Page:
Back to my web page

Shotgun News, January 1, 2007

A Tough Two Years

 I knew that there was a possibility that the Democrats might regain control of the House of Representatives—and a long shot possibility that they might regain control of the Senate.  It was still pretty discouraging to see it actually happen.  Gun owners have a tough two years ahead of us.

First, the good news.  Dave Kopel from the Independence Institute monitored the results, and concluded that while the elections were a net loss for gun rights, the loss was not dramatic.  We had what Kopel considers a 1.5 seat loss in the governorships.  You didn't know that there were half-governors who lost their seats?  By this, Kopel means that one of the losses was Bob Ehrlich of Maryland, who said the right things, but did little to help us, and in New York, moderately anti-gun Pataki will be replaced by fiercely anti-gun Elliot Spitzer.  The good news is that a strongly anti-gun Republican, Governor Bob Taft  of Ohio, was replaced with a strongly pro-gun Democrat, Ted Strickland.

We lost pro-gun Senator Jim Talent in Missouri to his Democratic anti-gun challenger, Claire McCaskill.  For the other seats, while Democrats beat enough pro-gun Republicans to take control of the Senate (by one seat), most of these newly elected Democratic Senators seem to be pretty strongly pro-gun.  A number of the Democrats newly elected to the House of Representatives are pro-gun—or at least, that's what they said to get themselves elected.  Again, time will tell.[1]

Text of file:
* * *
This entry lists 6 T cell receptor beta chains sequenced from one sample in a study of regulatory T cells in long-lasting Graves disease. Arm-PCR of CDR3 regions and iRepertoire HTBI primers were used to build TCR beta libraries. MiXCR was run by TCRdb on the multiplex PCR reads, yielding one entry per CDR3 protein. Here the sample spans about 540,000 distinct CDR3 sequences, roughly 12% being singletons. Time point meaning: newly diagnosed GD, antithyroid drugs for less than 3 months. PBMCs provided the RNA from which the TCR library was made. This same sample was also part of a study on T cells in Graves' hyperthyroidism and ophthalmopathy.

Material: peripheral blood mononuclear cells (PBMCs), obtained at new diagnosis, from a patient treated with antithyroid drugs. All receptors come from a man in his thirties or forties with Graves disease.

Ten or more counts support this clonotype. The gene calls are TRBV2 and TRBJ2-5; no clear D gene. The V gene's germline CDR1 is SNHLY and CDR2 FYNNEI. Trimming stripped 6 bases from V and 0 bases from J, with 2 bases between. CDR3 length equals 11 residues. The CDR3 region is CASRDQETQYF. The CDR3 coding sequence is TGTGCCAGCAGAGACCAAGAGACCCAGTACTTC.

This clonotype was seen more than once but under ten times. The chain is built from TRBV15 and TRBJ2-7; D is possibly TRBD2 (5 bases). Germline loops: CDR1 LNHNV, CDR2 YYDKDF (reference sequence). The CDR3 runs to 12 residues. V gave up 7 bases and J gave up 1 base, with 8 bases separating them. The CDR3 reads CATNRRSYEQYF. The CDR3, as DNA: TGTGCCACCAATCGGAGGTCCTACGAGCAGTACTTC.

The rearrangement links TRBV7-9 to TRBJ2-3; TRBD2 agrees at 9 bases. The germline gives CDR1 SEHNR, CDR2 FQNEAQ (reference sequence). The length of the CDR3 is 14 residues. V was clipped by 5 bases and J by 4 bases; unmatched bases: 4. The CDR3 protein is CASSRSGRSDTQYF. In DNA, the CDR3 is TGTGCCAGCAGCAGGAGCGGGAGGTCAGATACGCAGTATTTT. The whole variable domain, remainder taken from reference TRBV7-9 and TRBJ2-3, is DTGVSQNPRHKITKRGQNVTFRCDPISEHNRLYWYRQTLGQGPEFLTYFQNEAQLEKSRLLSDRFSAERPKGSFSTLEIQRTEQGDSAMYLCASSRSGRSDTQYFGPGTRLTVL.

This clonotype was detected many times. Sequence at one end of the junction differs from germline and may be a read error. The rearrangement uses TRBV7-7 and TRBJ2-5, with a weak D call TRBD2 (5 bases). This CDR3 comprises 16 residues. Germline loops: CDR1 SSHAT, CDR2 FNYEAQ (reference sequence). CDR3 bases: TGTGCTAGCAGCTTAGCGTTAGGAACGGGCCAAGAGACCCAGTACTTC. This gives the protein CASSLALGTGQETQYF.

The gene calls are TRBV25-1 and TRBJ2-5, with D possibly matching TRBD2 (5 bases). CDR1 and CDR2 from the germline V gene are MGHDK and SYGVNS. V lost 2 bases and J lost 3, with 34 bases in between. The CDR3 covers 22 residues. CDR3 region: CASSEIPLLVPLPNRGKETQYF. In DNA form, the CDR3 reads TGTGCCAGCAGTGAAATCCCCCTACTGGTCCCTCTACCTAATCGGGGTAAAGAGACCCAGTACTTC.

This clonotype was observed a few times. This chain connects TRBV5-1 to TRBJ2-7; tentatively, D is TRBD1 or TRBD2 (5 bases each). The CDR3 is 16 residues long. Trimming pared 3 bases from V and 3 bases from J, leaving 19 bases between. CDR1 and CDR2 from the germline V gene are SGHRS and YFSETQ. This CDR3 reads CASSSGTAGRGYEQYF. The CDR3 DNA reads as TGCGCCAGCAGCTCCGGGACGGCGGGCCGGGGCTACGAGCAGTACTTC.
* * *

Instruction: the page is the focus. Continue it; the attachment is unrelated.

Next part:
Now, here's where it gets a bit scary.  The Democrats are now in the majority in both the House and the Senate.  A number of these Democrats are on our side—but the leadership, people like Nancy Pelosi, the new Speaker of the House—are fiercely hostile to gun ownership.  There's enormous pressure that the Democratic leadership can exert on pro-gun Democrats—everything from refusing to help them at re-election time, to denying them seats on committees that they really want, to blocking funding of pork barrel projects back home.  Because some of these pro-gun Democrats won by very small margins, they are at very serious risk in the next election.  The prospect of facing a well-funded Republican next time around may cause some of them to get all soft and squishy on gun control measures if they can persuade themselves this particular bill won't really matter to many of the voters back home. 

Yes, that means assault weapon bans, and probably some attempt to repeal last year's limitation on gun manufacturer liability for criminal misuse.  The only way that we are going to defeat such measures is by being extremely loud (but polite) in letting our Congresscritters know that these measures are a bad idea.  If some of these newly elected pro-gun Democratic Senators like Jim Webb hear from Virginians, “Don't do this” in large numbers, they will feel more confident defying the party leadership.